There’s a new indigenous renewables company, AllGrid Energy, which is making three impressive products: WattGrid 10, a gel-based on or off-grid battery system (the reason they give for making it gel-based is that it’s cheaper than lithium-ion and they believe both types will eventually be superseded so more sensible to go with gel-based for now), PortaGrid, a portable solar generator and BioGrid, a biogas generator. I really hope they do well.
      https://medium.com/future-crunch/renewing-the-land-with-the-help-of-technology-fa78ebe1ac22#.ibnuhoohg.

      • David Pethick 4 years ago

        Hi Petra

        I appreciate the time you spent on this response. If subsidies are small, temporary and targeted then they can obviously help a company to cross the chasm of the technology adoption life cycle.

        Far too often though, subsidies are huge. For example, the ludicrous solar bonus scheme in NSW with a payment to householders of $600/MWh, approximately 10x the value of this generation.

        Subsidies are rarely temporary, instead becoming entrenched within an industry as a substitute for a viable business model. For example, no wind farm would be built in Australia without the subsidy of renewable energy certificates (LGCs). Take away the subsidy and the entire industry, which has been operating in Australia for 30+ years, would fail immediately.

        Finally, rarely are subsidies well targeted. Many buyers of the Tesla Model S would purchase that particular vehicle regardless of the price. A subsidy like easy parking in the city for EVs can actually result in the unintended consequence of a second vehicle being purchased rather than public transport being utilised. Poorly targeted subsidies often lead to widespread rorting of the system, such as is happening in France with French taxpayers subsidising the purchase of EVs which are immediately exported to another part of Europe (including Norway!).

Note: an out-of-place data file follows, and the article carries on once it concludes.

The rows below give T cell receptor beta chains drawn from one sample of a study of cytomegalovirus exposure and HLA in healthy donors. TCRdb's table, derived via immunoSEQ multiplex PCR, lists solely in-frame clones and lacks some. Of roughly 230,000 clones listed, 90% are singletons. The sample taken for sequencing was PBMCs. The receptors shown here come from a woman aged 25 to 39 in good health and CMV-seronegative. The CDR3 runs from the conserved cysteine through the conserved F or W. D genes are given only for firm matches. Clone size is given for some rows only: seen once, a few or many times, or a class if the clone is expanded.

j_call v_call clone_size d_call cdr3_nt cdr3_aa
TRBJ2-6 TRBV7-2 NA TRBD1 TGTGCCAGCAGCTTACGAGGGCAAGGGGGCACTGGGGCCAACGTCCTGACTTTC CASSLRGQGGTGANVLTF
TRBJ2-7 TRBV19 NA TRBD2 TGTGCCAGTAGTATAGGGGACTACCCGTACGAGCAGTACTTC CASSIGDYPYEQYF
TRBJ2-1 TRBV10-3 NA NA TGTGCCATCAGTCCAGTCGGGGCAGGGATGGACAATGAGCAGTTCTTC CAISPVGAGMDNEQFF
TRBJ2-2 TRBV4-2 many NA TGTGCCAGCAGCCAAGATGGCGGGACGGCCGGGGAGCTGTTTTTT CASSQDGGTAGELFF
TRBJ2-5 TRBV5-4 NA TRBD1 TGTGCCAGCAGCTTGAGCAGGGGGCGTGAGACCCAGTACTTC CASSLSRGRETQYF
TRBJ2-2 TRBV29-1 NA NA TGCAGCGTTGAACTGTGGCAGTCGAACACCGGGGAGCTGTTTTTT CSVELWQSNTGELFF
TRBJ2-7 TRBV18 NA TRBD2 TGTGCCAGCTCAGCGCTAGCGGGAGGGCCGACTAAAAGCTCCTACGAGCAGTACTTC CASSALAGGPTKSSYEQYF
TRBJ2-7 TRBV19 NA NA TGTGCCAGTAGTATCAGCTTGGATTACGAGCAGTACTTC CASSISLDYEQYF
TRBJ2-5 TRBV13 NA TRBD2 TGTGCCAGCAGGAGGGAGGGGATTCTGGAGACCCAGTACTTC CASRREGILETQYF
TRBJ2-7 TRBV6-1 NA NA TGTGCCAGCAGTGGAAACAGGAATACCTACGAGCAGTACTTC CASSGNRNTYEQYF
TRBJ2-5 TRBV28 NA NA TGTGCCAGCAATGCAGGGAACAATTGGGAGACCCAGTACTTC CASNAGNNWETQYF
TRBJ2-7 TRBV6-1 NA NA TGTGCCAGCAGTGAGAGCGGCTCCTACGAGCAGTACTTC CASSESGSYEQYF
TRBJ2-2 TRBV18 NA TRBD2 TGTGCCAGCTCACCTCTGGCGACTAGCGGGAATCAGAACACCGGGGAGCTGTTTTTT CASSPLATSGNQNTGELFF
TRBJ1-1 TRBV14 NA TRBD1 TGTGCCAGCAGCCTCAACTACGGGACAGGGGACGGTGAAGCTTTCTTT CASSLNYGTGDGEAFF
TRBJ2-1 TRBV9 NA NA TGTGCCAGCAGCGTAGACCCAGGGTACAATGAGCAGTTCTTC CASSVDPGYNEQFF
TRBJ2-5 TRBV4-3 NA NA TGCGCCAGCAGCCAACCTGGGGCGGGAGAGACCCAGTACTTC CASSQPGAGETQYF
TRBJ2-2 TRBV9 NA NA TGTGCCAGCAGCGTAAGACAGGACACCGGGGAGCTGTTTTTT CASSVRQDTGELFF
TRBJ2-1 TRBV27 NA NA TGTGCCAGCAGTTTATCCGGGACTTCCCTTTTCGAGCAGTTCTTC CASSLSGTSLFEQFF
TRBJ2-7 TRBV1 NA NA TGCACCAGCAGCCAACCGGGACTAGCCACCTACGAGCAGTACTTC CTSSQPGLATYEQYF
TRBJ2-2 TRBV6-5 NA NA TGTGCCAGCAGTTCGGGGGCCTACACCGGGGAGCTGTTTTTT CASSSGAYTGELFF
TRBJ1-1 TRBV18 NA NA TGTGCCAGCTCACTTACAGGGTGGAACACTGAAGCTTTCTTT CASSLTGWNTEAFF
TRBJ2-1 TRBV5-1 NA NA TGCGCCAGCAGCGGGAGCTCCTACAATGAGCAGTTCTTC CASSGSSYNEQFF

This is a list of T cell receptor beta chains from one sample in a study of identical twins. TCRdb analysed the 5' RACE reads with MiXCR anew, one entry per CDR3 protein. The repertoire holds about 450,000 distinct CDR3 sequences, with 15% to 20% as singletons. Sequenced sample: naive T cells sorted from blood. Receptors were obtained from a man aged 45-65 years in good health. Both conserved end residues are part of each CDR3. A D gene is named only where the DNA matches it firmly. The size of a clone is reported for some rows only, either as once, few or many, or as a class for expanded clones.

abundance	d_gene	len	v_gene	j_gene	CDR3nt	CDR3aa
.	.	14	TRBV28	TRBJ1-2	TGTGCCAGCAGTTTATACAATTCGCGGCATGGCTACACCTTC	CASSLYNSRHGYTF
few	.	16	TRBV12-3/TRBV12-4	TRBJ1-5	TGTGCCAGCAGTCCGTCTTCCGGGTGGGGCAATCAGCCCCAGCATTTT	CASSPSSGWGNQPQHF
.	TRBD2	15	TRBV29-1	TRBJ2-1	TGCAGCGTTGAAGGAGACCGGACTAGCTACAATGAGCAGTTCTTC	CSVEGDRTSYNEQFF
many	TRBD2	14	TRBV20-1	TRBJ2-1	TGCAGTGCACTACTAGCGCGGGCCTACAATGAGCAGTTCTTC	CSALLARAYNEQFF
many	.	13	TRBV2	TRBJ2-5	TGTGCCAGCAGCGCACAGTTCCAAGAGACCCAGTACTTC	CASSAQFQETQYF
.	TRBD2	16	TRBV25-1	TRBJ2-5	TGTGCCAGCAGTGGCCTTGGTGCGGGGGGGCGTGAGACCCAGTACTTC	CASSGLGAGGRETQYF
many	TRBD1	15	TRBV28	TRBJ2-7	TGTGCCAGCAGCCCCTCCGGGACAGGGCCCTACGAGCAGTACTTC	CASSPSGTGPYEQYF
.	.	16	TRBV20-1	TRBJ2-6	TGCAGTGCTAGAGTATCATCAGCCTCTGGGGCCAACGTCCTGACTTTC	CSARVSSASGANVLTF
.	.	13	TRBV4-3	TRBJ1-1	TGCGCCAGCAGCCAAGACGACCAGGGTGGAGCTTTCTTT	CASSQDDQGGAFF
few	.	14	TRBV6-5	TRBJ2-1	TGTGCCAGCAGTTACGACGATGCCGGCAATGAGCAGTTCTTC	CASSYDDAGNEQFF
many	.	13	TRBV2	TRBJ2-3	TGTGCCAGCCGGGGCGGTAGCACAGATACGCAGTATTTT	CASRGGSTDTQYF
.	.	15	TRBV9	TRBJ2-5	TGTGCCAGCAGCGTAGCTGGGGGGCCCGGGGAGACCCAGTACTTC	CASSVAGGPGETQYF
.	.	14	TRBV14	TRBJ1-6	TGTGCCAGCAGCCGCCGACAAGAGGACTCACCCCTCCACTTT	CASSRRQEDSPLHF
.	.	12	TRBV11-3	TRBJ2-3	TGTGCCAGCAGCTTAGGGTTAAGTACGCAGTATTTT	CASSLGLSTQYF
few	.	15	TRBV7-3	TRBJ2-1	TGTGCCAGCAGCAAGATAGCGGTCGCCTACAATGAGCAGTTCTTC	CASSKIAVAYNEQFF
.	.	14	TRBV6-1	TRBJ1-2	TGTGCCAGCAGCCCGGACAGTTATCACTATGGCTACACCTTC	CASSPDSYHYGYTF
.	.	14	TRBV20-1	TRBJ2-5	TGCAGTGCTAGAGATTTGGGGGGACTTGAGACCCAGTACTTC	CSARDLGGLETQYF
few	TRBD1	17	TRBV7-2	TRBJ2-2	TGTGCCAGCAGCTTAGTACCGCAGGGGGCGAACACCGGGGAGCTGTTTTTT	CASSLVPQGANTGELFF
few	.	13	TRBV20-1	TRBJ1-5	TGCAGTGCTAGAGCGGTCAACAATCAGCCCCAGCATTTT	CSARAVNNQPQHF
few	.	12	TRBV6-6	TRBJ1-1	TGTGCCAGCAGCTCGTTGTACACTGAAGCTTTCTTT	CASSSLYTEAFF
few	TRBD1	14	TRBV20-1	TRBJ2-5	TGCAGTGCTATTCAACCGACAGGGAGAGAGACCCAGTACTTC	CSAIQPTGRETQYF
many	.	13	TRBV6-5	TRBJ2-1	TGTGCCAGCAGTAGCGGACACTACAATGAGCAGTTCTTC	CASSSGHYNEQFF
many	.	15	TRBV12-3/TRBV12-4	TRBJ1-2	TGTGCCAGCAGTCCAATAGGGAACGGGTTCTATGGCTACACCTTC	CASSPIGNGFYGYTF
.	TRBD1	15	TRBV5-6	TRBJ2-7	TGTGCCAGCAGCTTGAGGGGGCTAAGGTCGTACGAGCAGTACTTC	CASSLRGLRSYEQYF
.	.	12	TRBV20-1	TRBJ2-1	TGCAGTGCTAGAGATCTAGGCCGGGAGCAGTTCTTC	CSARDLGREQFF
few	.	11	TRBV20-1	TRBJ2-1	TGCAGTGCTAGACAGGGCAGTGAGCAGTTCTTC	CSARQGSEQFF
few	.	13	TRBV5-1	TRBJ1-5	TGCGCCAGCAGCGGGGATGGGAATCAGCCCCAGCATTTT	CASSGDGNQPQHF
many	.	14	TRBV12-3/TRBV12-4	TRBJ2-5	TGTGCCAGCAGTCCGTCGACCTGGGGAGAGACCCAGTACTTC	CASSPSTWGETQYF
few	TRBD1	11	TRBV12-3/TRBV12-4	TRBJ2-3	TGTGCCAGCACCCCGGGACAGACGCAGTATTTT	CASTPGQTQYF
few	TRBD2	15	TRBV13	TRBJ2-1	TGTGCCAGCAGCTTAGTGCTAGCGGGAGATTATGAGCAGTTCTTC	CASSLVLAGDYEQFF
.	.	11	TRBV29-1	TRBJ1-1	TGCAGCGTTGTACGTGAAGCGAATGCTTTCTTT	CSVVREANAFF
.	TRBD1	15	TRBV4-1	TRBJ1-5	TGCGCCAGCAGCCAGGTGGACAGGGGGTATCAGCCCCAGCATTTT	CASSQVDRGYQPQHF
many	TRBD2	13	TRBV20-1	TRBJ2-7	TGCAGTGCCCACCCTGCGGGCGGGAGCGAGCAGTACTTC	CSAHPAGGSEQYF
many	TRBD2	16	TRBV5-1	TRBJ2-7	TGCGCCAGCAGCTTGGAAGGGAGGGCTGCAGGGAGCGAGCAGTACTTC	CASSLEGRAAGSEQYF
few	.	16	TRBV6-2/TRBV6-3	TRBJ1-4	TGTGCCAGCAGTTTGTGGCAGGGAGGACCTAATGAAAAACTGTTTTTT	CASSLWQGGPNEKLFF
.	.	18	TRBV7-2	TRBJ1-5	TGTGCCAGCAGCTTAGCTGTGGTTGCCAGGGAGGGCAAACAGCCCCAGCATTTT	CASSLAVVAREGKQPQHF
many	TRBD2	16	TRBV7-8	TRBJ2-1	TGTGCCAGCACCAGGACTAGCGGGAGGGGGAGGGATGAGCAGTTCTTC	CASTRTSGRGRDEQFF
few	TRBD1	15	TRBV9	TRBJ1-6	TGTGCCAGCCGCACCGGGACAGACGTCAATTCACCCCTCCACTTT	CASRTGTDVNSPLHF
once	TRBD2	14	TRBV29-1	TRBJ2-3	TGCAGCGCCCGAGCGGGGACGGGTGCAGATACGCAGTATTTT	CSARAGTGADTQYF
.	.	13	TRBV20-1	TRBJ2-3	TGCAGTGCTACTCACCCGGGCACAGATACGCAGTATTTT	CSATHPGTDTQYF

I’m not against subsidies. I’m against the idea that all subsidies are good. Most are terrible.

        Finally, from a moral perspective, why on earth would we choose to spend taxpayers dollars subsidising a private car maker such as Tesla? There are, in my mind, a few more worthy causes. Please find below a link to my personal favourite…

        http://www.hollows.org/au/home

        Kind regards,

        Dave P.

        • Petra Liverani 4 years ago

          Hi Dave,

          Tesla doesn’t receive subsidies as a “private car maker” but as a producer of EVs (and only very recently in the business of car making) as do other producers of EVs. I don’t know much about car makers but haven’t there been massive bailouts of ICE makers who’ve been in the business for years?

          Tesla’s latest Model 3 actually could sell without a subsidy but in his launch speech, Elon Musk, thanked the buyers of the previous models for, in effect, funding the R&D of the Model 3. If the previous models had not had subsidies the funding ability would have been lower – Tesla used their subsidy probably more effectively than any subsidy ever. I really don’t think we should begrudge Tesla, a very recent entrant into the car industry making wonderful cars, for some well-used subsidies.